AT THE end of Helen Storey's catwalk show in London last week, the models emerged in a series of dresses made from Vogue patterns using fabrics costing no more than pounds 40.

The designer, who was one of 13 names showing at London Fashion Week, was making the point that modern designer fashion is within the grasp of everyone, not simply those with money.

She said: 'If old couture is dead, ingenuity must take its place.'

The future of fashion is up for grabs this season. The recession has certainly proved a catalyst for change. It has hurried on the demise of power dressing and the arrival of a wave of 'grunge'- type looks. More than ever, fashion is for free spirits, for individuals rather than label victims.

So now we need to rethink the way we review fashion shows. The overview of each designer's collection becomes less important. We can pick out specific garments, mix and match them however we want. So let's look forward to autumn by selecting a panne coat by Caroline Charles, a brocade patchwork jacket by Helen Storey, a soft cardigan jacket by Betty Jackson, a ski sweater by Nicholas Knightly, a crepe dress by Edina Ronay.

It was a strong London Fashion Week; established names were on form, while new ones side-stepped the Biba revival and concentrated on purity of cut and line.

The new designers are led by Pascale Smets, Nicholas Knightly and Ellis Flyte and Richard Ostell, of Flyte Ostell. Also jostling for a hearing are Paul Frith, Abe Hamilton and Sonnetag Mulligan. Most of these new names are underfunded, but it was ever thus in British fashion.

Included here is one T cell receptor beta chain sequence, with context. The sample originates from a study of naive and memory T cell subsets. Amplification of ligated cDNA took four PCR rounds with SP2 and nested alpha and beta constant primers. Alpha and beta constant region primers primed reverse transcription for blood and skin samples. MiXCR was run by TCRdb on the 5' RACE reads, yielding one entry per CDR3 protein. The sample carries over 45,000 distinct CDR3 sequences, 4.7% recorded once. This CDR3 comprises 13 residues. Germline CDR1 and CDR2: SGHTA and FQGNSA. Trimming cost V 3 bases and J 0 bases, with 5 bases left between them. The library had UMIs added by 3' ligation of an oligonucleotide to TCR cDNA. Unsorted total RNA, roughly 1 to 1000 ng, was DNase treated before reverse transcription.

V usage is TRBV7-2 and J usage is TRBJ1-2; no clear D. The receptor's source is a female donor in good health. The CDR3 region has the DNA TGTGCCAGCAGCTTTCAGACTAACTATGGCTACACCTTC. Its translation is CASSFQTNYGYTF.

More to the point, many of the grand old fashion houses in Paris are having a rough old time. Suddenly, in the new scheme of things, the cottage- industry scale of British fashion designer businesses does not seem such a bad thing after all. Small can be beautiful.

What next for London Fashion Week? Annette Worsley-Taylor, who held together this season's event, says it is time for reflection. The designers have to make their own minds up whether to move to Paris en masse, or whether

to make a commitment to support another season in London. Either way, they will have to move fast if the

sponsors and the organisational will-power are to be found.

(Photograph omitted)